Spicy Avocado-Cucumber Soup
Adapted from 2011 Food & Wine Annual Cookbook, p. 62
Serves 10

*NOTE: In most processors, the ingredients will not all fit in one batch. Half works in an 11-cup processor, so I’d suggest doing the recipe in two batches for this size of processor, and in more batches for anything smaller. If you have a larger processor, keep in mind, you’ll need space for approximately 18 cups of liquid in your processor to do this entire recipe in one batch!

Two 12-ounce cucumbers, peeled, seeded, and chopped
2 Hass avocados, coarsely chopped
2 tsp. Thai green curry paste
2 tsp. sugar
2 tsp. finely grated lime zest
1 Serrano chile, seeded and chopped
3 ½ cups water
One 13-ounce can unsweetened coconut milk
3 tbsp. fresh lime juice
½ cup unsweetened coconut flakes, toasted
10 cilantro sprigs

In a food processor, puree the cucumbers until smooth. Add the avocados, curry paste, sugar, lime zest, and chile. Process until blended. Add the water, coconut milk, and lime juice and process until smooth. Transfer the soup to a large bowl and season with salt. Cover and refrigerate until chilled, about one hour.

Ladle the soup into small bowls or cups. Garnish with the toasted coconut flakes, the cilantro sprigs, and serve.

One final note: A really nice touch to any chilled soup is to place the dishes you will be serving it in into the fridge fifteen minutes before you’re ready to plate. This will make the dishes as icy cold as the soup, and the soup will seem even more refreshing!

Sunday, July 3, 2011

Not Your Grandmother's Dinner Roll: Cilantro-Scallion Bread

One of the many reasons why I love cooking from food magazines: when I am using a recipe from one and see another recipe right next to it that I absolutely must make at that moment. This is what happened last weekend as I was working on the marinade for the delicious Green Shawarma Salmon in this July’s Bon Appétit. Two pages later, there is a recipe for Cilantro-Scallion Bread that immediately tempted me. The picture was enticing as well: swirls of golden bread, sprinkled with sesame seeds, and filled with something green. I had extra cilantro left from the salmon recipe, I had scallions in the fridge that I needed to use up, and I always keep ingredients to make bread on hand, so how could I not try this recipe out?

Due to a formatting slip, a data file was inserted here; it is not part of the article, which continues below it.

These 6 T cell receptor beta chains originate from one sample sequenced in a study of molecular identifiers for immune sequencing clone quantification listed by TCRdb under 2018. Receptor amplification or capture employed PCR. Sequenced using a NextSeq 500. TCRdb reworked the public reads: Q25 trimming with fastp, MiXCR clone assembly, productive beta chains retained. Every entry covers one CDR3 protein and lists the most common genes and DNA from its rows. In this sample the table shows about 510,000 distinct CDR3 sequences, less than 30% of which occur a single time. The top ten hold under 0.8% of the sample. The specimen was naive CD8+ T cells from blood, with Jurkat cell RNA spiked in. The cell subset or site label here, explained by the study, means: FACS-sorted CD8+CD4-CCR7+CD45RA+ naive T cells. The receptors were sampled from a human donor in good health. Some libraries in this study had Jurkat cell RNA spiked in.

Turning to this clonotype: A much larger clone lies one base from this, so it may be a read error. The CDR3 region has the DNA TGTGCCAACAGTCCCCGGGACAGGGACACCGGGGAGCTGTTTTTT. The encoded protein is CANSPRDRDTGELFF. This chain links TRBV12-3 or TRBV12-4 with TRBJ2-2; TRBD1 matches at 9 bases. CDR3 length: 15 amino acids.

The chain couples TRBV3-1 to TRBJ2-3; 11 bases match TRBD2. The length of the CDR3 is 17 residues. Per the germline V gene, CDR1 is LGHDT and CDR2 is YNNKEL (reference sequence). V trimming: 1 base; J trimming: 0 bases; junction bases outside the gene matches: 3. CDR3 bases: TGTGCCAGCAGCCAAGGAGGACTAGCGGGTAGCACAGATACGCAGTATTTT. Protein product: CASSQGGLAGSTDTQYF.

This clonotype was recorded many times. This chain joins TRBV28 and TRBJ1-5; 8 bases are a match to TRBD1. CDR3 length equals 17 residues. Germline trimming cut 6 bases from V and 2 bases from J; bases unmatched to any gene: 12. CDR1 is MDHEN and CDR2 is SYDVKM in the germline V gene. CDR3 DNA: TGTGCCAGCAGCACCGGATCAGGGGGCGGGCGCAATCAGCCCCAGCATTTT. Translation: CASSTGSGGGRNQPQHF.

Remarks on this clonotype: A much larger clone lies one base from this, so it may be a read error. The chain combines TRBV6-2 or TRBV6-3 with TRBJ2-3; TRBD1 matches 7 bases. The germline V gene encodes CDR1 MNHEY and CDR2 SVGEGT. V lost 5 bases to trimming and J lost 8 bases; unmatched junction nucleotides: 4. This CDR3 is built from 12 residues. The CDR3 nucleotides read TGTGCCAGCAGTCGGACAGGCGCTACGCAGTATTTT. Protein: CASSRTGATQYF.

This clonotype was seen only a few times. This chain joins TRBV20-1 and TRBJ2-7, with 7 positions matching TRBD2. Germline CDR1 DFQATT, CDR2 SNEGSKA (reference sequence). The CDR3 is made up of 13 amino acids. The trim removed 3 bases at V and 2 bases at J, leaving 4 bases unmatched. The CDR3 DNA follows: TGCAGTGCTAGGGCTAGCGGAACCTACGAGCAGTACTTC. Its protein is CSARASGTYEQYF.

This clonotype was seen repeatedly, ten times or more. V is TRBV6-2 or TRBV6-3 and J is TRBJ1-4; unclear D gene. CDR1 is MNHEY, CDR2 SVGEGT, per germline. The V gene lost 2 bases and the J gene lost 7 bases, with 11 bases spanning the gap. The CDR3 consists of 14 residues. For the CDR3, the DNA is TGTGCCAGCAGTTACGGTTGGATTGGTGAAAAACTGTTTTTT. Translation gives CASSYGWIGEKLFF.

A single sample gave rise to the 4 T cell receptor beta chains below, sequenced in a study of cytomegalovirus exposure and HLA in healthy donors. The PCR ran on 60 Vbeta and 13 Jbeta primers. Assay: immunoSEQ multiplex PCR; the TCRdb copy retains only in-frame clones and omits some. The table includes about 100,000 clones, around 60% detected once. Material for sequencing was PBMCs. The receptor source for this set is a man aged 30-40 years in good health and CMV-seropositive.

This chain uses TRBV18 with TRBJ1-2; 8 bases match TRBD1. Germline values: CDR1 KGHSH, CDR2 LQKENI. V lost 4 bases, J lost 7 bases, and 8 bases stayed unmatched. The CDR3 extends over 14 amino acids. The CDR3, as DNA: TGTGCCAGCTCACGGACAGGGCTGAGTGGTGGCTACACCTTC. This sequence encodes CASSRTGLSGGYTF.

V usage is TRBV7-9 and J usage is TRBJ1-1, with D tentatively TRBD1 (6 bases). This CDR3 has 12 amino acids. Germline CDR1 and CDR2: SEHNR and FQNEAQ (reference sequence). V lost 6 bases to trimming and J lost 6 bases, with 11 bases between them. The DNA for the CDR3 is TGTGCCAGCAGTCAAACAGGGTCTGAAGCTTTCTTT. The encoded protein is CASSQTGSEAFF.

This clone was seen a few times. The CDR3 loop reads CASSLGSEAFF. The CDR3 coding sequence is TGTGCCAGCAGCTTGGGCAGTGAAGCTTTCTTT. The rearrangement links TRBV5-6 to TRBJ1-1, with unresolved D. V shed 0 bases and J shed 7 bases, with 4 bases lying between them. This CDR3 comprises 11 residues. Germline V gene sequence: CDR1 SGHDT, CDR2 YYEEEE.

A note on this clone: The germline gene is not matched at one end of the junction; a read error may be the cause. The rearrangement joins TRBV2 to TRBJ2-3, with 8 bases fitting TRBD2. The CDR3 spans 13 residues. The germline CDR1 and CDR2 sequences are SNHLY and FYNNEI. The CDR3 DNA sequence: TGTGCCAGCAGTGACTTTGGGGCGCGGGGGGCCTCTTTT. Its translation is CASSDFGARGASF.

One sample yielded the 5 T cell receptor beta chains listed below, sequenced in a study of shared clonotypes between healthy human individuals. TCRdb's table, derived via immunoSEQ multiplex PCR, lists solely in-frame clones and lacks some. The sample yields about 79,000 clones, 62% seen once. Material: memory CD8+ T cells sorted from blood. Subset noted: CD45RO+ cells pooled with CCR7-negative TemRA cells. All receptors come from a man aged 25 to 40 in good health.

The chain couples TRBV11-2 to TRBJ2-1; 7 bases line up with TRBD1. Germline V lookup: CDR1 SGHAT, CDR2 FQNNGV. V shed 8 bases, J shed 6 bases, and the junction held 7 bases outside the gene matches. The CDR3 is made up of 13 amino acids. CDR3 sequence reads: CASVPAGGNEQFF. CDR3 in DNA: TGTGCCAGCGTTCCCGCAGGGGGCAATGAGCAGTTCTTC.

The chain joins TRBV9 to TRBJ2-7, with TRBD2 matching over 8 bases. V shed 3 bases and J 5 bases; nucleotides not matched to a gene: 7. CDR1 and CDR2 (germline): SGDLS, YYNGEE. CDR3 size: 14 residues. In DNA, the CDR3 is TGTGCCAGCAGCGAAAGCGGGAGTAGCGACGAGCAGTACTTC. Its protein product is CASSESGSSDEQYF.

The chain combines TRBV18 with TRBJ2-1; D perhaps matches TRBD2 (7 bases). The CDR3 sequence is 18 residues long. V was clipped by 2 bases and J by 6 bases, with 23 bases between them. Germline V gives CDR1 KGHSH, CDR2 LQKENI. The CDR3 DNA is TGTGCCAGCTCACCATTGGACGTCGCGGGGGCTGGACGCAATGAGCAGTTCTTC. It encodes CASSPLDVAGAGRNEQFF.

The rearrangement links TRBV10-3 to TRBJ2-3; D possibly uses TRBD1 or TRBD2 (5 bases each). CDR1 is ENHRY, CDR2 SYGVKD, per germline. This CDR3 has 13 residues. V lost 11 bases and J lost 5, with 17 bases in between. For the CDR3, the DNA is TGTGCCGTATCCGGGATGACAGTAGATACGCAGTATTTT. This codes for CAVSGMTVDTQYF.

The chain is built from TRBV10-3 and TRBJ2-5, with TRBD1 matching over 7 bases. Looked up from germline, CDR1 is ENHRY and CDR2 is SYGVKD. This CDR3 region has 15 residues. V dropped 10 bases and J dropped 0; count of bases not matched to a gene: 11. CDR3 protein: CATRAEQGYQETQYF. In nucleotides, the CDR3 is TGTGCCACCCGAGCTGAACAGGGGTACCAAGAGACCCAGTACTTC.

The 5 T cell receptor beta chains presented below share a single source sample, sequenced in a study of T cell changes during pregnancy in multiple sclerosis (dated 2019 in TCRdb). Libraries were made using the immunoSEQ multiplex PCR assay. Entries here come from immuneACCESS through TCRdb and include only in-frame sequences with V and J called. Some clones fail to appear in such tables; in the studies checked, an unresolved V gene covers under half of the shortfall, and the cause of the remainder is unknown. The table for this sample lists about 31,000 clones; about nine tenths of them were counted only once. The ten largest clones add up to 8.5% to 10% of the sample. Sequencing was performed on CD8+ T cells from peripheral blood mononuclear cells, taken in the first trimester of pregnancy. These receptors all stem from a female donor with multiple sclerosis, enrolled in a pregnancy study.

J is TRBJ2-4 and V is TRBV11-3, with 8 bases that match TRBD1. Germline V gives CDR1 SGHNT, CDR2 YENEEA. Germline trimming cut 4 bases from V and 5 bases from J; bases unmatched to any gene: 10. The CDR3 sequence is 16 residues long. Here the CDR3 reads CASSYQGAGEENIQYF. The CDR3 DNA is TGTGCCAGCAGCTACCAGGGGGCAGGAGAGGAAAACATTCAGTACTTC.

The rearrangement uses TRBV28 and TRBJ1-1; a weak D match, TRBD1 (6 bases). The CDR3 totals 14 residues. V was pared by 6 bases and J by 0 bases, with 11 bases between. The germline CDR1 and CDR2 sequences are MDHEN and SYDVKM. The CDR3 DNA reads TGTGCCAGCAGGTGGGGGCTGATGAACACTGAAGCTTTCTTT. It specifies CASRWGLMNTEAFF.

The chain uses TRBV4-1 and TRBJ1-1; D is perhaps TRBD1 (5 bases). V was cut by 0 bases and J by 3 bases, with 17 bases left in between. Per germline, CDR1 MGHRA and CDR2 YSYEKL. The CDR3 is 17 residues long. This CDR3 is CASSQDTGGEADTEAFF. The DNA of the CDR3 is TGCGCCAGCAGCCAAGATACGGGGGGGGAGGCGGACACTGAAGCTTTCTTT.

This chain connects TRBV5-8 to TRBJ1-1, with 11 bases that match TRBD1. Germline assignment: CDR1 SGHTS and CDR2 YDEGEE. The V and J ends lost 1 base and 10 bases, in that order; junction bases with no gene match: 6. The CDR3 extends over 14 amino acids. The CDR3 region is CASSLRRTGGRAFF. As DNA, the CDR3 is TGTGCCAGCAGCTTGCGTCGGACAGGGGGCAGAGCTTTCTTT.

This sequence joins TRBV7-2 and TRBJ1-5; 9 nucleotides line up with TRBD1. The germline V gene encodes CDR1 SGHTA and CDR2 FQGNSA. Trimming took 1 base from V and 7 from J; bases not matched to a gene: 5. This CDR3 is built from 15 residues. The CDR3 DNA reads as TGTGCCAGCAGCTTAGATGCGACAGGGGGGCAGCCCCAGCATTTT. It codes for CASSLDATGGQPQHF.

If you’ve ever made cinnamon rolls before, you’ll find the process of making this bread familiar. If you’ve never made cinnamon rolls before, don’t worry, because it’s a pretty simple procedure. Start with making your dough, and proofing for about an hour and a half, until it doubles in size.
My dough proofed a little more slowly than the recipe said it would, but I think that’s because my yeast is getting old. So, if you’re using older yeast, expect the proofing to take longer. Another note: I halved the recipe, which is always a little bit risky when it comes to bread because the chemistry is so delicate. In baking, when scaling recipes up or down in size, one is supposed to use a system using percentages so that proportions stay as precise as possible. I was lazy about it this time, and simply halved everything, and it worked out fine, so if you want to make six rolls instead of twelve, go ahead and do the same.
Meanwhile, you can make the filling, a combination of scallions, cilantro, sesame seeds, and olive oil. The recipe calls for both black and white seeds, I only had white, and yet, the sky did not fall, so use what you’ve got. Once your dough has proofed, roll it out into a rectangle, and then spread the filling over it to cover it.
Here is where your memories of cinnamon roll making will come rushing back to you, if you’ve got them. Roll the dough up tightly. Next, slice the roll into ¾” slices. Use a very sharp knife, or use a good serrated knife, one that won’t tear the dough to shreds. A dull knife will squish your roll down, tear the dough, and leave you with some very unhappy looking swirls. Your hopefully-happy swirls can then be transferred onto a baking sheet, get brushed with olive oil, and then into the oven they go.
In half an hour, they should come out golden brown and ready for dinner. The addition of eggs, sugar, and butter make this a rich bread, but I didn’t find it to be overly sweet or fatty. It had just the right amount of richness to compliment the flavourful filling and the nutty sesame seeds. I don’t normally serve bread with fish, but like I said, this recipe called to me while I was making salmon, and so I made an exception. The two recipes complimented each other well, and the meal was excellent. But how could any meal involving freshly baked bread not be excellent?